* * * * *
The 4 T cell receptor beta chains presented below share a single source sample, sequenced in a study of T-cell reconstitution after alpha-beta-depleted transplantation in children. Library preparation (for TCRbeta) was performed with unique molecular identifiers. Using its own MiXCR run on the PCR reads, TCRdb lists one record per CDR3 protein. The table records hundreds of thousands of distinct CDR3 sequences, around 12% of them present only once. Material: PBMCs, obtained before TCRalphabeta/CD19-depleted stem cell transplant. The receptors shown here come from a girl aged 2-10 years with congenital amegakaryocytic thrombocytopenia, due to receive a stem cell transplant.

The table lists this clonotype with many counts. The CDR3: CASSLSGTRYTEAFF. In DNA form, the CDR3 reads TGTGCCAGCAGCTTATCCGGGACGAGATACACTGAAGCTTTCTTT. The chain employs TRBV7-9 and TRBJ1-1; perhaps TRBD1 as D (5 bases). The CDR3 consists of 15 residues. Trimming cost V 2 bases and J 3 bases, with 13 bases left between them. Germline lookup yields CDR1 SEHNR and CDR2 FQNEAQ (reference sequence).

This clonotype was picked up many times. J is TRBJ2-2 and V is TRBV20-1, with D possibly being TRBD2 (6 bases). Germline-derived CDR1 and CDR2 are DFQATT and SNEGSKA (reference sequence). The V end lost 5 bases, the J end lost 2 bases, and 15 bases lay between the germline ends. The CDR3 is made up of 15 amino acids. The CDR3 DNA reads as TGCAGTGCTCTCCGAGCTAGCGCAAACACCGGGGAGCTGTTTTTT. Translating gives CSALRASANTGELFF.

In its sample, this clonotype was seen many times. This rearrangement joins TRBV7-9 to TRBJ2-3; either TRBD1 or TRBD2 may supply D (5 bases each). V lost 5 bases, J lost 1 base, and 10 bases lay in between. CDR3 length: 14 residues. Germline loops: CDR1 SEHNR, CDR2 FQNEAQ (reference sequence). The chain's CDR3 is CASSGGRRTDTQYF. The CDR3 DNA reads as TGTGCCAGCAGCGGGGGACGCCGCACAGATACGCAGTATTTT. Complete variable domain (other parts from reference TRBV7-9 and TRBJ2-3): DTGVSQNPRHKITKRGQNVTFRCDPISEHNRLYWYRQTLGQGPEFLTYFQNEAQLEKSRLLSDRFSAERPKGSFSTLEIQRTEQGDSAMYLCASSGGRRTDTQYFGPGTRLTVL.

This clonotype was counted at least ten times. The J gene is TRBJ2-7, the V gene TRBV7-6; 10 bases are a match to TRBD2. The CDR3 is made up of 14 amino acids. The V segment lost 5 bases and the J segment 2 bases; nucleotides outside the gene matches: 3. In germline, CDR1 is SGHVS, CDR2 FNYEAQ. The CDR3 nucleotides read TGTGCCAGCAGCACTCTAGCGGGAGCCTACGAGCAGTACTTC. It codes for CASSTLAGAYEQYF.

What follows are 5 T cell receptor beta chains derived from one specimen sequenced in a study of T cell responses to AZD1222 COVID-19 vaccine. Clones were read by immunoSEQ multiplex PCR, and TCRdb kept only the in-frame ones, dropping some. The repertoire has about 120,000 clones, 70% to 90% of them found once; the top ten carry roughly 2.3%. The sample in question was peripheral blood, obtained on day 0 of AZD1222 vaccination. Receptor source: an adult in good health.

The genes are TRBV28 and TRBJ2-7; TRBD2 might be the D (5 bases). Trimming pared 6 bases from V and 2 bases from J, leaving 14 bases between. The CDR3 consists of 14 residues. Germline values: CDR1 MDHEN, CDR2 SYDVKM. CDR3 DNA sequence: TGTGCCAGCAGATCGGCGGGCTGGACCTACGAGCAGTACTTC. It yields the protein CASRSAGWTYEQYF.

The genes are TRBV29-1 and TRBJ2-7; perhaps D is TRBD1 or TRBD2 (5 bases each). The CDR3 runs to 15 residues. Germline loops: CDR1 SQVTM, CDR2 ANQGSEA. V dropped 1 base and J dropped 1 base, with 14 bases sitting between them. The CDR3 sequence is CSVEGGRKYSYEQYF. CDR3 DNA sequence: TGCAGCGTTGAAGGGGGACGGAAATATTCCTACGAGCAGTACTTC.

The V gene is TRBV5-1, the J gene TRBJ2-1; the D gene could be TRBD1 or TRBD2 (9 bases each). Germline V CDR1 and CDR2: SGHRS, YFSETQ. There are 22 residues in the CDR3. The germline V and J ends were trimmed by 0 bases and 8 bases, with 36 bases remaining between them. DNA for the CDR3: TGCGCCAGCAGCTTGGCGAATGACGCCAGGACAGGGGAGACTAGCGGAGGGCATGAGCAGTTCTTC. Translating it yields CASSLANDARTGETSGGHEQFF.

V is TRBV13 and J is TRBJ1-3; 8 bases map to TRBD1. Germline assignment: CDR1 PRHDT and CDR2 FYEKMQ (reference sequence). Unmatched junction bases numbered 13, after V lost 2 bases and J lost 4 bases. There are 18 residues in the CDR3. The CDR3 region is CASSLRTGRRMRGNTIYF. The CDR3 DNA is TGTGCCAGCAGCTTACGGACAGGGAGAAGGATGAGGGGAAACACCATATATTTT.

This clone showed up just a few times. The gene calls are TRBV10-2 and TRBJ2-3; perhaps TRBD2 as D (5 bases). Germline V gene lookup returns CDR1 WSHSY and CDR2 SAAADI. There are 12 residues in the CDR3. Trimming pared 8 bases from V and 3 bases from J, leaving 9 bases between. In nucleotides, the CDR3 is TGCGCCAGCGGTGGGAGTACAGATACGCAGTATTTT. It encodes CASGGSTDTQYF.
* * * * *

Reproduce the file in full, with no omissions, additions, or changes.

The 4 T cell receptor beta chains presented below share a single source sample, sequenced in a study of T-cell reconstitution after alpha-beta-depleted transplantation in children. Library preparation (for TCRbeta) was performed with unique molecular identifiers. Using its own MiXCR run on the PCR reads, TCRdb lists one record per CDR3 protein. The table records hundreds of thousands of distinct CDR3 sequences, around 12% of them present only once. Material: PBMCs, obtained before TCRalphabeta/CD19-depleted stem cell transplant. The receptors shown here come from a girl aged 2-10 years with congenital amegakaryocytic thrombocytopenia, due to receive a stem cell transplant.

The table lists this clonotype with many counts. The CDR3: CASSLSGTRYTEAFF. In DNA form, the CDR3 reads TGTGCCAGCAGCTTATCCGGGACGAGATACACTGAAGCTTTCTTT. The chain employs TRBV7-9 and TRBJ1-1; perhaps TRBD1 as D (5 bases). The CDR3 consists of 15 residues. Trimming cost V 2 bases and J 3 bases, with 13 bases left between them. Germline lookup yields CDR1 SEHNR and CDR2 FQNEAQ (reference sequence).

This clonotype was picked up many times. J is TRBJ2-2 and V is TRBV20-1, with D possibly being TRBD2 (6 bases). Germline-derived CDR1 and CDR2 are DFQATT and SNEGSKA (reference sequence). The V end lost 5 bases, the J end lost 2 bases, and 15 bases lay between the germline ends. The CDR3 is made up of 15 amino acids. The CDR3 DNA reads as TGCAGTGCTCTCCGAGCTAGCGCAAACACCGGGGAGCTGTTTTTT. Translating gives CSALRASANTGELFF.

In its sample, this clonotype was seen many times. This rearrangement joins TRBV7-9 to TRBJ2-3; either TRBD1 or TRBD2 may supply D (5 bases each). V lost 5 bases, J lost 1 base, and 10 bases lay in between. CDR3 length: 14 residues. Germline loops: CDR1 SEHNR, CDR2 FQNEAQ (reference sequence). The chain's CDR3 is CASSGGRRTDTQYF. The CDR3 DNA reads as TGTGCCAGCAGCGGGGGACGCCGCACAGATACGCAGTATTTT. Complete variable domain (other parts from reference TRBV7-9 and TRBJ2-3): DTGVSQNPRHKITKRGQNVTFRCDPISEHNRLYWYRQTLGQGPEFLTYFQNEAQLEKSRLLSDRFSAERPKGSFSTLEIQRTEQGDSAMYLCASSGGRRTDTQYFGPGTRLTVL.

This clonotype was counted at least ten times. The J gene is TRBJ2-7, the V gene TRBV7-6; 10 bases are a match to TRBD2. The CDR3 is made up of 14 amino acids. The V segment lost 5 bases and the J segment 2 bases; nucleotides outside the gene matches: 3. In germline, CDR1 is SGHVS, CDR2 FNYEAQ. The CDR3 nucleotides read TGTGCCAGCAGCACTCTAGCGGGAGCCTACGAGCAGTACTTC. It codes for CASSTLAGAYEQYF.

What follows are 5 T cell receptor beta chains derived from one specimen sequenced in a study of T cell responses to AZD1222 COVID-19 vaccine. Clones were read by immunoSEQ multiplex PCR, and TCRdb kept only the in-frame ones, dropping some. The repertoire has about 120,000 clones, 70% to 90% of them found once; the top ten carry roughly 2.3%. The sample in question was peripheral blood, obtained on day 0 of AZD1222 vaccination. Receptor source: an adult in good health.

The genes are TRBV28 and TRBJ2-7; TRBD2 might be the D (5 bases). Trimming pared 6 bases from V and 2 bases from J, leaving 14 bases between. The CDR3 consists of 14 residues. Germline values: CDR1 MDHEN, CDR2 SYDVKM. CDR3 DNA sequence: TGTGCCAGCAGATCGGCGGGCTGGACCTACGAGCAGTACTTC. It yields the protein CASRSAGWTYEQYF.

The genes are TRBV29-1 and TRBJ2-7; perhaps D is TRBD1 or TRBD2 (5 bases each). The CDR3 runs to 15 residues. Germline loops: CDR1 SQVTM, CDR2 ANQGSEA. V dropped 1 base and J dropped 1 base, with 14 bases sitting between them. The CDR3 sequence is CSVEGGRKYSYEQYF. CDR3 DNA sequence: TGCAGCGTTGAAGGGGGACGGAAATATTCCTACGAGCAGTACTTC.

The V gene is TRBV5-1, the J gene TRBJ2-1; the D gene could be TRBD1 or TRBD2 (9 bases each). Germline V CDR1 and CDR2: SGHRS, YFSETQ. There are 22 residues in the CDR3. The germline V and J ends were trimmed by 0 bases and 8 bases, with 36 bases remaining between them. DNA for the CDR3: TGCGCCAGCAGCTTGGCGAATGACGCCAGGACAGGGGAGACTAGCGGAGGGCATGAGCAGTTCTTC. Translating it yields CASSLANDARTGETSGGHEQFF.

V is TRBV13 and J is TRBJ1-3; 8 bases map to TRBD1. Germline assignment: CDR1 PRHDT and CDR2 FYEKMQ (reference sequence). Unmatched junction bases numbered 13, after V lost 2 bases and J lost 4 bases. There are 18 residues in the CDR3. The CDR3 region is CASSLRTGRRMRGNTIYF. The CDR3 DNA is TGTGCCAGCAGCTTACGGACAGGGAGAAGGATGAGGGGAAACACCATATATTTT.

This clone showed up just a few times. The gene calls are TRBV10-2 and TRBJ2-3; perhaps TRBD2 as D (5 bases). Germline V gene lookup returns CDR1 WSHSY and CDR2 SAAADI. There are 12 residues in the CDR3. Trimming pared 8 bases from V and 3 bases from J, leaving 9 bases between. In nucleotides, the CDR3 is TGCGCCAGCGGTGGGAGTACAGATACGCAGTATTTT. It encodes CASGGSTDTQYF.